“Our kitten season is different here: unlike other parts of the country where they have a cold winter, cats here will mate year-round, although we see a spike in the spring. People don’t realize that one unspayed female and one unaltered male can produce up to  460 thousand offspring, by their kittens having kittens, etc.  And it’s not just the over-population: our hospital is full of dogs and cats with broken limbs, missing eyes, etc. all a result of too many animals trying to live on the city streets.”

            How can people help to prevent this from happening? .

            “Well, not just the spaying and neutering, but by bringing unwanted animals to the shelter instead of dumping them on the streets or leaving them to fend for themselves,” said Nelson. “We take in animals strictly by donation. And we don’t turn anyone away because they can’t donate, even if it’s just $5 dollars. We are a shelter, a place they can bring an animal they can no longer care for. They have to realize that puppy in the box marked “Free Puppies” is not free.  That puppy will require lifelong care, feeding, spaying or neutering, sometimes medication.  It’s not free.                                                                                           

   What happens to those kittens born on the street?  The lucky ones do not become feral and get picked up by someone from The Litter League. An all-volunteer local group, The Litter League only takes in newborns up to age 4 months. If they need to be bottle-fed ,they have volunteers for that. If they just need to be socialized, they have that covered as well. When they are big enough (at least three pounds), they are neutered or spayed and placed at adoption centers in Petco to find homes.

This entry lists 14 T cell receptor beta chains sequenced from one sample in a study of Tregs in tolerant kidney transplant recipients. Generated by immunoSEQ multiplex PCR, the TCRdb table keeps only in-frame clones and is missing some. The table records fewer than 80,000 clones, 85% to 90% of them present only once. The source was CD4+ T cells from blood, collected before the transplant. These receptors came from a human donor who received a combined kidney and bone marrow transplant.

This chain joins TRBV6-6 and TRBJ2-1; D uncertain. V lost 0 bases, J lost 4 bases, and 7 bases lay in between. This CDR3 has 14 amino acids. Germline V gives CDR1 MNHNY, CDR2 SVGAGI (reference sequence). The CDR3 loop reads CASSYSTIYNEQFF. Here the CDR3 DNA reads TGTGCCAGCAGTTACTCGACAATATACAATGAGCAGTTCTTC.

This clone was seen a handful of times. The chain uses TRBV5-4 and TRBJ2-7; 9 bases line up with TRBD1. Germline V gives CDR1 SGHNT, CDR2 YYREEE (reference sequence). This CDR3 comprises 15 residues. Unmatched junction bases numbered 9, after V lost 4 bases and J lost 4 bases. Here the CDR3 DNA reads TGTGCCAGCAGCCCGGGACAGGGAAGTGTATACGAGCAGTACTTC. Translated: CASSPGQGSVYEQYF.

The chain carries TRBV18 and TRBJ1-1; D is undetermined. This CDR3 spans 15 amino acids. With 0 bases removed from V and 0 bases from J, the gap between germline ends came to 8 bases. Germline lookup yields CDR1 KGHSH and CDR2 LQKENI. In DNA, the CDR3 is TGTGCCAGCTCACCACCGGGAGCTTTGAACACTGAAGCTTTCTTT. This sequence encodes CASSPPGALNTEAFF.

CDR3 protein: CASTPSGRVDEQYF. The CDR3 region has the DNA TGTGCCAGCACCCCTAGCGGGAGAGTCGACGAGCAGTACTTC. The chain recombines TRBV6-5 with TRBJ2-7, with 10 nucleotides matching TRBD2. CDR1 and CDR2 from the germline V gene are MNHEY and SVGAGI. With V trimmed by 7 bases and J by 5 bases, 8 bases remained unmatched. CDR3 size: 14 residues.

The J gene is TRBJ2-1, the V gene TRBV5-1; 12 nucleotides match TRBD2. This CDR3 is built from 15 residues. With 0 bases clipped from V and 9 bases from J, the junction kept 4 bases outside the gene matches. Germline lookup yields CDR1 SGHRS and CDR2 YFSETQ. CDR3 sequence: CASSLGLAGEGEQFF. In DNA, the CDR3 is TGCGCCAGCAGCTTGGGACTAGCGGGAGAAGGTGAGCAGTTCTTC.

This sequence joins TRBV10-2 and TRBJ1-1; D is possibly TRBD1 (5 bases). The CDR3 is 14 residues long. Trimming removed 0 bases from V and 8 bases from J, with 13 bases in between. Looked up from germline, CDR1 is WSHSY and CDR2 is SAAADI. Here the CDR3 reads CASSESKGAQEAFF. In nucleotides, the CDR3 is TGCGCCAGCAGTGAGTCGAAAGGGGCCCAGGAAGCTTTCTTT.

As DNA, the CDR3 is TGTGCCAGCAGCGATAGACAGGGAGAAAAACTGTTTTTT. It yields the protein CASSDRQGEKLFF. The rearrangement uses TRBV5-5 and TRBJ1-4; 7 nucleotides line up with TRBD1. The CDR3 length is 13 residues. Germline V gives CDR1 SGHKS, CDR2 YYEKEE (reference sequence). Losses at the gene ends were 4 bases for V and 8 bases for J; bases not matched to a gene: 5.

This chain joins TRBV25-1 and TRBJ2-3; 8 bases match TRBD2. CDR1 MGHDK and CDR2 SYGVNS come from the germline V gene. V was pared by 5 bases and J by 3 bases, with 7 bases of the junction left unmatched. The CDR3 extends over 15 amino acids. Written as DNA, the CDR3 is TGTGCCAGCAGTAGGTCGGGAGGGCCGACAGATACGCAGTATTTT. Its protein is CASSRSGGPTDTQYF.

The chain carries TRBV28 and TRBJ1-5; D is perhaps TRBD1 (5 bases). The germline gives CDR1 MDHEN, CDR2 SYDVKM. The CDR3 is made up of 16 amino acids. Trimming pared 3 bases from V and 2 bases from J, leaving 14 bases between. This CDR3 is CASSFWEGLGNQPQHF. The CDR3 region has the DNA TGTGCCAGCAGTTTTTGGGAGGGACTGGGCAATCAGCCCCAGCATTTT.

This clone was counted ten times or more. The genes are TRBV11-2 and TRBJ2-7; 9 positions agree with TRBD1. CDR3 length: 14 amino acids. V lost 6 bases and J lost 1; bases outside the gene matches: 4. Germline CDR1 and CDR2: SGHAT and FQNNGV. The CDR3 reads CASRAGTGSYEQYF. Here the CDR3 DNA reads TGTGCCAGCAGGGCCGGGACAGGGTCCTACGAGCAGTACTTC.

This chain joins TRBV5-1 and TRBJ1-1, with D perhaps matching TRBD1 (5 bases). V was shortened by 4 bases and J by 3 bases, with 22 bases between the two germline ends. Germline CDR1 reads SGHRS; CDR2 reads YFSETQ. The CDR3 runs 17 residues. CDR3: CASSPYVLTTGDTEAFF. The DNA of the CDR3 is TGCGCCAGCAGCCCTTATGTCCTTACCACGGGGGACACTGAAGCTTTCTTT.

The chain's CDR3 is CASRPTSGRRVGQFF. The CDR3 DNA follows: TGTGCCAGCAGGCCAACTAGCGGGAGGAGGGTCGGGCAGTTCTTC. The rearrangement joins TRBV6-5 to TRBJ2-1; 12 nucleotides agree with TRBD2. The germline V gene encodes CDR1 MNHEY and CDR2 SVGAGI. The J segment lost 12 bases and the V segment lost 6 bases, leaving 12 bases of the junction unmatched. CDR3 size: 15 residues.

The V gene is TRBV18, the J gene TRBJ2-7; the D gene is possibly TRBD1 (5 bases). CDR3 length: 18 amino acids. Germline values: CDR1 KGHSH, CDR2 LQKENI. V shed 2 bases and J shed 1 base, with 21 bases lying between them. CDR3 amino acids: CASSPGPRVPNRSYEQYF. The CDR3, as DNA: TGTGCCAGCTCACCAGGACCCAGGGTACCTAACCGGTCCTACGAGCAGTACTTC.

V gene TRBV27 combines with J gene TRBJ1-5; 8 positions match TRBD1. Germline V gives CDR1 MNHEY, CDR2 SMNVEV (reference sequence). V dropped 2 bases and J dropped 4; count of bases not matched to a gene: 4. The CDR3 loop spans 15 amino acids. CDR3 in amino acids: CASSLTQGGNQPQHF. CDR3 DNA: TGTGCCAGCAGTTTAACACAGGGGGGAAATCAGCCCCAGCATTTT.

Carrie Cunningham is a volunteer for The Litter League. Over the years, she has taken in dozens of young, feral kittens. She has cared for them, socialized them and made the weekend treks to Petco to drop them off and to pick up the unlucky ones that did not get adopted that day.  She has first-hand experience in the care of unwanted litters.

            “Our group is small, about 8 foster families in all, but we take in as many cats as we can. This gets them off the streets and unable to reproduce more feral kittens. By getting them spayed and neutered,  The Litter League does what it can to help with the problem.”

            Over the last three years, Cunningham has taken in 38 homeless kittens and has had as many as 16 living in her home at one time. With the help of her two teenage sons, manages the feeding, socializing and other chores associated with such an undertaking. She wishes more people would understand the urgency in controlling the pet population.